Pollard's Plight: Our Pain
Dov Hikind (NY Assemblyman, D - Brooklyn) - The Jewish Press [NY] - August 31, 2007
There was a surreal sense to embarking on a pre-dawn journey to visit Jonathan Pollard in the federal correction facility in Butner, North Carolina. Daylight had not yet broached the horizon, and the gray stillness of the morning at 4:45 a.m. punctuated the gravity of the day's mission. It was a restless night for me: In the last
22 years of Jonathan's incarceration, I had read countless books and articles, researched his case, and been briefed by Rabbi Pesach Lerner, the Executive Vice President of the National Council of Young Israel. And now, I was going to see Jonathan, who had spent most of his life in confinement.
After many years of advocating on Jonathan's behalf, through myriad channels, I wanted to look into his eyes, be with Jonathan and feel with Jonathan. There are some moments, when I contemplate the last 25 years, that have become for me the fulfillment of my destiny, the reason I was elected to public office. It may be reflected in the eyes of a constituent, a senior citizen who was on the verge of having their Medicaid benefits terminated. And it was echoed on July 31, with the crushing sound of steel electronic prison gates slamming behind us with jarring finality in the federal institution in North Carolina.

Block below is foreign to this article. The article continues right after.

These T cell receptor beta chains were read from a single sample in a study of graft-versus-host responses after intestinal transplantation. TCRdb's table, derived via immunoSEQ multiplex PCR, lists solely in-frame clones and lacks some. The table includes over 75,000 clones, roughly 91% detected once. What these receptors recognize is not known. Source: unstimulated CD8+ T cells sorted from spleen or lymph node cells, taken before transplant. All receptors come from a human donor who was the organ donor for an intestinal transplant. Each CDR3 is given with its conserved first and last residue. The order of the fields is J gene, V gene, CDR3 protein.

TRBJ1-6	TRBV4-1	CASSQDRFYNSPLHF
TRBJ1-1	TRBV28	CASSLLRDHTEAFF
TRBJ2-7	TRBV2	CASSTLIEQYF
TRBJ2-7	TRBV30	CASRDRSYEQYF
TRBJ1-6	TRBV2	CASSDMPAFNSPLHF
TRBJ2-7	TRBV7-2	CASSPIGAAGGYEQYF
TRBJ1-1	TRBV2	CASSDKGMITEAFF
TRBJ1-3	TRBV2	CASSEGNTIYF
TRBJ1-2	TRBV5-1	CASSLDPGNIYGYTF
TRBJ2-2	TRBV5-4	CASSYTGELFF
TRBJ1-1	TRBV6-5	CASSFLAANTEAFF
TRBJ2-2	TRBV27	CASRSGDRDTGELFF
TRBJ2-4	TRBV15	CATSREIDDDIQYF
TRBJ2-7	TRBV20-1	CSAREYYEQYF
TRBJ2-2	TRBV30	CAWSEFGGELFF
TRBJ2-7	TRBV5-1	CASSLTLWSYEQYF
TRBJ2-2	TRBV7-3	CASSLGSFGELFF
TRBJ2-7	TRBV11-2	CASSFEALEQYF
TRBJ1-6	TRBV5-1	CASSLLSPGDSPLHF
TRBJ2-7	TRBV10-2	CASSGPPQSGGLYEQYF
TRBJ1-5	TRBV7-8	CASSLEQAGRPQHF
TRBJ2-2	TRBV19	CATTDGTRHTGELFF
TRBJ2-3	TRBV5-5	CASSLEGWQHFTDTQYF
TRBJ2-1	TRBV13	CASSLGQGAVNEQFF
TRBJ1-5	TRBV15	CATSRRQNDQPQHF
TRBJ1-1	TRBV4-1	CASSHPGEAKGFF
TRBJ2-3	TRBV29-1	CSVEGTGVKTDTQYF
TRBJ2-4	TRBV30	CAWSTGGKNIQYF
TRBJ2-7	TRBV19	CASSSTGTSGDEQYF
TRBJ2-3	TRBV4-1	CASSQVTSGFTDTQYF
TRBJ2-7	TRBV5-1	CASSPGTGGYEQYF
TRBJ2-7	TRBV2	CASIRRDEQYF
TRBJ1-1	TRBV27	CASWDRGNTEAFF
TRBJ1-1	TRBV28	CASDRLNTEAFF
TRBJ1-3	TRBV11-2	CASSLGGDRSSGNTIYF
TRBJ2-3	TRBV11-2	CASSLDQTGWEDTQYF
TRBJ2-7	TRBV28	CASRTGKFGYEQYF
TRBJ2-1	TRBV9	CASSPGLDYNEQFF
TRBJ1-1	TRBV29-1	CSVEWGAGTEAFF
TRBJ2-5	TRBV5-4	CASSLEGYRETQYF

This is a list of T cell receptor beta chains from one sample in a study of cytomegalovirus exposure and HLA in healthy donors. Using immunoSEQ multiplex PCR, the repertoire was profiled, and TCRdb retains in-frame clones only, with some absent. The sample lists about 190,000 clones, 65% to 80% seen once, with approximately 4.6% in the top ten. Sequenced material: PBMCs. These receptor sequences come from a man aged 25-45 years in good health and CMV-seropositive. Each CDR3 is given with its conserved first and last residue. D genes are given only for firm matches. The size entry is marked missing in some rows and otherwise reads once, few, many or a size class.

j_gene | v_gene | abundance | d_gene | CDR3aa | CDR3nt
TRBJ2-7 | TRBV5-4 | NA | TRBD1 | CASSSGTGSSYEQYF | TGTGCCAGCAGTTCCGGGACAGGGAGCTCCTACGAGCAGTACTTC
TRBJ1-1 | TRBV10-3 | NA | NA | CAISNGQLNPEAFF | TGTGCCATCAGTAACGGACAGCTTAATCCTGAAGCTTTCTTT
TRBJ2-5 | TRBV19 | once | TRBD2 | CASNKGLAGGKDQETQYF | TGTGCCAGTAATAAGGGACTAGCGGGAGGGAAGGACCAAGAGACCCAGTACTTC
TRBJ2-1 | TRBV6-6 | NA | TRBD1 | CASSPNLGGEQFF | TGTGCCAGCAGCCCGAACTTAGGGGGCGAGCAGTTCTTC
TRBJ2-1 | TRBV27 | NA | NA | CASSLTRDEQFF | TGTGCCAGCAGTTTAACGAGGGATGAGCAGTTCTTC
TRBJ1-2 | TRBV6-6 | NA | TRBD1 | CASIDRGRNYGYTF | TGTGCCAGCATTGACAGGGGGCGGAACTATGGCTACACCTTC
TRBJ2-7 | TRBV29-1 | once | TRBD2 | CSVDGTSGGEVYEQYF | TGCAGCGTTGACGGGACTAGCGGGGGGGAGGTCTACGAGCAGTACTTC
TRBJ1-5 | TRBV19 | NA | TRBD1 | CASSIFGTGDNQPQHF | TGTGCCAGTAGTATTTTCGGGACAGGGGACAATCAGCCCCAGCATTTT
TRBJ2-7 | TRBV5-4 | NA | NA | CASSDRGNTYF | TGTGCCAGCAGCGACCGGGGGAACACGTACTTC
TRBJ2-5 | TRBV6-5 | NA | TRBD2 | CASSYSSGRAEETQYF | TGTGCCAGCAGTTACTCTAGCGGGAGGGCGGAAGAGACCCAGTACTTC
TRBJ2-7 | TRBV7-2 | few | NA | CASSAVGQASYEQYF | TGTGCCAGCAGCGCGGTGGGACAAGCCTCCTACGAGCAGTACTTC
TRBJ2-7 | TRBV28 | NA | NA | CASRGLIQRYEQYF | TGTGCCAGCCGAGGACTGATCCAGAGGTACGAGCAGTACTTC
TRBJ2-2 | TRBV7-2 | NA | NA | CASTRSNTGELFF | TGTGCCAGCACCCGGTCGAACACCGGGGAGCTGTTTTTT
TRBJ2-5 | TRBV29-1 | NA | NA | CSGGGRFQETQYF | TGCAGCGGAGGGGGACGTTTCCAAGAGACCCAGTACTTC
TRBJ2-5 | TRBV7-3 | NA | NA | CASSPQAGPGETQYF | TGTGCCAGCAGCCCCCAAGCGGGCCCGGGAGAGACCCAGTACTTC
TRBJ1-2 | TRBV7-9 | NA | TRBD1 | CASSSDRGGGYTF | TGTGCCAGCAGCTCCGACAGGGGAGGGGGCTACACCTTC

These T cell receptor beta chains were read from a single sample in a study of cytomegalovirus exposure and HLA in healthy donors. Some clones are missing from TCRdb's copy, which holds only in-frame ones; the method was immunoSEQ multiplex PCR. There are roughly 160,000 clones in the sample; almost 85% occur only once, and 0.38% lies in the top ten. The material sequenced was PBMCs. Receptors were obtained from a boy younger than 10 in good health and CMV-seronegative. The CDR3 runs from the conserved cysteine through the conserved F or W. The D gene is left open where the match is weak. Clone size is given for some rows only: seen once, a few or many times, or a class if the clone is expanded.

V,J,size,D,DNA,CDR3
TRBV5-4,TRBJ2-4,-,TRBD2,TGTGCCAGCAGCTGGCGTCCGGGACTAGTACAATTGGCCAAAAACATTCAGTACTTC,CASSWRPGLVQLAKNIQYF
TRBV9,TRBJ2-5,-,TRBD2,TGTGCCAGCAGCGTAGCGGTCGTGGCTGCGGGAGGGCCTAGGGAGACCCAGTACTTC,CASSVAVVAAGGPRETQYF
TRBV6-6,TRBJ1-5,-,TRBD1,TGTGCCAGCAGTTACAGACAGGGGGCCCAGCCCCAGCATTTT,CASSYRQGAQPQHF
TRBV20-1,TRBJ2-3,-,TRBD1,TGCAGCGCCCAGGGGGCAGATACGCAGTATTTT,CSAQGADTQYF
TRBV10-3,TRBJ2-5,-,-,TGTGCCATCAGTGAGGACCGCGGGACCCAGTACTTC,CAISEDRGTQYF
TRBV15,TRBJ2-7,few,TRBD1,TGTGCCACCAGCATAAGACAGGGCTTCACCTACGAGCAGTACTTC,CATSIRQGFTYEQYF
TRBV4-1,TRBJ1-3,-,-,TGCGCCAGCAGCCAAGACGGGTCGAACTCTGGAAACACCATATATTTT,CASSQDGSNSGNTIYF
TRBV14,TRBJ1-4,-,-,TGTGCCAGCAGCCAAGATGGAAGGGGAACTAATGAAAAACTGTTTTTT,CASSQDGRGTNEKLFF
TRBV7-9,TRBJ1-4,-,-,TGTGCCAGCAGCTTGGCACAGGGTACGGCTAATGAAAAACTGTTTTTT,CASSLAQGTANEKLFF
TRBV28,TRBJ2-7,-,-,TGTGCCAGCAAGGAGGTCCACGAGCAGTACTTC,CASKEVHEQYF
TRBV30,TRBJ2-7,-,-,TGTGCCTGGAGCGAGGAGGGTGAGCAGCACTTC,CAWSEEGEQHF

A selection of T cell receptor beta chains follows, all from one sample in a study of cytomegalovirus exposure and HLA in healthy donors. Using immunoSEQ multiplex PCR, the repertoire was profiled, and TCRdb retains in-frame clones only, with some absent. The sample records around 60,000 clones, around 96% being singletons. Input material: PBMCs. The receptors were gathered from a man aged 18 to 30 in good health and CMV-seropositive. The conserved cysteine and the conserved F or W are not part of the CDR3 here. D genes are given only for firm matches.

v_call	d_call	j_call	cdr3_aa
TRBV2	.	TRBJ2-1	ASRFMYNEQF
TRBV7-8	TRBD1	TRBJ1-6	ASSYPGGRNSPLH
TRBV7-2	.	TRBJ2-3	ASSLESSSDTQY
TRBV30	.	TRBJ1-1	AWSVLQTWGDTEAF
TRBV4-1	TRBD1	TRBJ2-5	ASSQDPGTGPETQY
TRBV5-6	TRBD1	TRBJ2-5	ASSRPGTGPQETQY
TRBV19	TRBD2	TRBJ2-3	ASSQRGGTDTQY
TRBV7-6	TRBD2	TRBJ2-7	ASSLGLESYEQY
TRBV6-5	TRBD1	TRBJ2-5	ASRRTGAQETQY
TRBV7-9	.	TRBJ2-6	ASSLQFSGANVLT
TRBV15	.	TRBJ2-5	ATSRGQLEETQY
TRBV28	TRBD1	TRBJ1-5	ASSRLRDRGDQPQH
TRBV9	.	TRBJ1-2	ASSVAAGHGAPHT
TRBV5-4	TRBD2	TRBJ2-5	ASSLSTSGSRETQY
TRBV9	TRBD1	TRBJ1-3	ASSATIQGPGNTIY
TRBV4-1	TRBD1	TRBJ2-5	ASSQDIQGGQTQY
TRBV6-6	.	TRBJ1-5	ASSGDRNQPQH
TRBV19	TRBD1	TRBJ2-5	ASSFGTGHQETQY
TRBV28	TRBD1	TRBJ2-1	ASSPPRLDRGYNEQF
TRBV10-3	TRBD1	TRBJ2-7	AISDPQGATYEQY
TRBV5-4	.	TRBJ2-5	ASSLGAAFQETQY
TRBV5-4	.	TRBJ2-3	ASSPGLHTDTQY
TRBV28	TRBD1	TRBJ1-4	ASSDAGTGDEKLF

Meeting with Jonathan was humbling, and it was a full 24 hours until I could integrate and process the experience. Jonathan's faith is immutable, and his love is unfathomable. He has been disavowed, deserted, and denigrated by his beloved Israel. And yet he yearns for her embrace. Initially, regrettably, the Jewish community distanced itself from Jonathan, but his infinite love for the Jewish people has not been tempered.
We were escorted into the room with an intelligence officer accompanying the four of us: Rabbi Pesach Lerner, who has done more for Jonathan than anyone, apart from his wife, Esther; Dr. Joseph Geliebter; and Wolf Sender. And there was Jonathan Pollard. We rushed to embrace, and as we hugged and kissed, the solemnity of the moment, the purity of his love, was overwhelming. It was a profound rendering of the dignity of the mitzvah of pidyon shvuyim. Encased in steel, enclosed by razor-sharp barbed wire, for 2 hours we spoke of what Jews have spoken about throughout the milennia: Israel, Torah, and the Jewish condition.
Jonathan was fully read on my recent trip to Europe to survey the violent surge in anti-Semitism in England, France, Belgium, and Germany. His inspired analysis and grasp of the malignancy of European anti-Semitism was brilliant. Jonathan lead the conversation with an anthology of books he had read and was in the midst of reading with titles I have difficulty pronouncing. There are few minds like his, and fewer with a commitment of heart and spirit that is comparable to his.